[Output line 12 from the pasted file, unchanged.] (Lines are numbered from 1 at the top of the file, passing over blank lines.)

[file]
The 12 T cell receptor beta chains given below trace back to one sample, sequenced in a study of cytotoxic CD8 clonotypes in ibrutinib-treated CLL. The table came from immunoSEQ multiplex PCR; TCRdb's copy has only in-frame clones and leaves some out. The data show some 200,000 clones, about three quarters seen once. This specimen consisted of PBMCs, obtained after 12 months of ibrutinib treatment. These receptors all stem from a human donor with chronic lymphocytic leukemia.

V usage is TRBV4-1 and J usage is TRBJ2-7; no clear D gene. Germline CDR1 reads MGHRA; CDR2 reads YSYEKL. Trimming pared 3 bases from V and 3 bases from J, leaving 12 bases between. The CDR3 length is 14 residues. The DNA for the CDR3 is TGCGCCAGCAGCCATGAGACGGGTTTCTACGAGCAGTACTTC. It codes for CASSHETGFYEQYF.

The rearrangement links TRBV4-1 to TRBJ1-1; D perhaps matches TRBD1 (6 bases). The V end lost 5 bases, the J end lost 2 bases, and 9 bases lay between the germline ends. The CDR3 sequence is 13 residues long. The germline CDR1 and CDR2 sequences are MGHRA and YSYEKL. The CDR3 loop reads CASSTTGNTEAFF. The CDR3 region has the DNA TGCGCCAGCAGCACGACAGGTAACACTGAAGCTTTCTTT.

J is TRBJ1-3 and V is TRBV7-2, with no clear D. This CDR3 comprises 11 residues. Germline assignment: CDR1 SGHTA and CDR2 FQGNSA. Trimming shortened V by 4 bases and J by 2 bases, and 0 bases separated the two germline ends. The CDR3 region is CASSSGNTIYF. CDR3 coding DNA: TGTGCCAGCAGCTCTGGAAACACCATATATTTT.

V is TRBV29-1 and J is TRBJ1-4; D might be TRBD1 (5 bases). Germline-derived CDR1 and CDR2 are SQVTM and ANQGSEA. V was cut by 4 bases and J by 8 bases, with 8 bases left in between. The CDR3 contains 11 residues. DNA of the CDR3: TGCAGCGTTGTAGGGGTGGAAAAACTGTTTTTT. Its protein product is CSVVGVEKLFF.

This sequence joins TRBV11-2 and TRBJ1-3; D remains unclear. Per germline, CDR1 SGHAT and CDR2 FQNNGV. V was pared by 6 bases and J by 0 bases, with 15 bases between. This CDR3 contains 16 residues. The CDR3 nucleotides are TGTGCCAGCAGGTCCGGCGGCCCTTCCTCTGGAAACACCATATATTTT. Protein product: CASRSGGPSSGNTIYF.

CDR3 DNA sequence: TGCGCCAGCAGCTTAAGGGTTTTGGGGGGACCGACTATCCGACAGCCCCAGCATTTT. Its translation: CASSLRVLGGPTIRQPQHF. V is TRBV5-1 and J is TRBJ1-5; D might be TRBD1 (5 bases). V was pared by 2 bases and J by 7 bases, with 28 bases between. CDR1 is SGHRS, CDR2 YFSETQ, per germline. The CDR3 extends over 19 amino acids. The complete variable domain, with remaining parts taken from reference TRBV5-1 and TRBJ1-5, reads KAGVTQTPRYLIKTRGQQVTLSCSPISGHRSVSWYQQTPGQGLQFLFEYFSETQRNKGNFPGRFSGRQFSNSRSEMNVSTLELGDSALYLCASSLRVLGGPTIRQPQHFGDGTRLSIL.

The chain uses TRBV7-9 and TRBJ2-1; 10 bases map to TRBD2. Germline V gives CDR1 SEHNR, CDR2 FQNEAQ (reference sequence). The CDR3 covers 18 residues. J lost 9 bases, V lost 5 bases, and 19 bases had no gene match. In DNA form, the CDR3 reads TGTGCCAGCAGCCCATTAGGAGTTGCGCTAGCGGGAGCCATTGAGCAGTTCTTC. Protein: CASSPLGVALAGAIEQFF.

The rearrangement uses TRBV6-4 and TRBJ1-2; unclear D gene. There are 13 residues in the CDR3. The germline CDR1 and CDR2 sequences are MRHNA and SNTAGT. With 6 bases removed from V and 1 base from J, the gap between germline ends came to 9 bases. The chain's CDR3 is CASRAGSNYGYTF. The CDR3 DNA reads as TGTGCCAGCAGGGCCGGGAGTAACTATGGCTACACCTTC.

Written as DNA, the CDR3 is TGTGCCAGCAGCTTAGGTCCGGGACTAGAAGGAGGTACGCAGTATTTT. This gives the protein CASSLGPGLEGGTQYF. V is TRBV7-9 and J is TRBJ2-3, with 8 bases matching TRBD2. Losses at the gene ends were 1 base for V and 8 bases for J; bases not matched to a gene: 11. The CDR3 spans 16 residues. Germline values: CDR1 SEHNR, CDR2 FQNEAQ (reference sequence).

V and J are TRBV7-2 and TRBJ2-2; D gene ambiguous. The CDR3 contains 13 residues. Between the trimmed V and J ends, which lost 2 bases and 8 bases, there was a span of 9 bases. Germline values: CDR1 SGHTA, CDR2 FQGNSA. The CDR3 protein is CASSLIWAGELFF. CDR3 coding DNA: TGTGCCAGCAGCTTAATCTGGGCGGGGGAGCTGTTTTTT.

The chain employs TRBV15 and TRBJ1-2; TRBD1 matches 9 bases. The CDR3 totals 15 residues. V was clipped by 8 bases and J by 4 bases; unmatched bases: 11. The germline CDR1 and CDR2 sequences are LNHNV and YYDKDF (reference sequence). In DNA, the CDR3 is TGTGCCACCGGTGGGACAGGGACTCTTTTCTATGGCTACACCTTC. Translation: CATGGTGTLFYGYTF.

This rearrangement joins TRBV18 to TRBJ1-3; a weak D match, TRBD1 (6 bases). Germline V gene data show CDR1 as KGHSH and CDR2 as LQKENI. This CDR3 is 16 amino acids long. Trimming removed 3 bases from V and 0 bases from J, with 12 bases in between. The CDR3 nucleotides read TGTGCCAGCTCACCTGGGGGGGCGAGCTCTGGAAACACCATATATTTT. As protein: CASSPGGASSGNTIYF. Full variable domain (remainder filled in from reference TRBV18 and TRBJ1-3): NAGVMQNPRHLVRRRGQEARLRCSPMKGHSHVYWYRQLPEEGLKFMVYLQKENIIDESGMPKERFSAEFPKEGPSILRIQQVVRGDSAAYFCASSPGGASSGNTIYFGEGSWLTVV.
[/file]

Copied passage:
The chain employs TRBV15 and TRBJ1-2; TRBD1 matches 9 bases. The CDR3 totals 15 residues. V was clipped by 8 bases and J by 4 bases; unmatched bases: 11. The germline CDR1 and CDR2 sequences are LNHNV and YYDKDF (reference sequence). In DNA, the CDR3 is TGTGCCACCGGTGGGACAGGGACTCTTTTCTATGGCTACACCTTC. Translation: CATGGTGTLFYGYTF.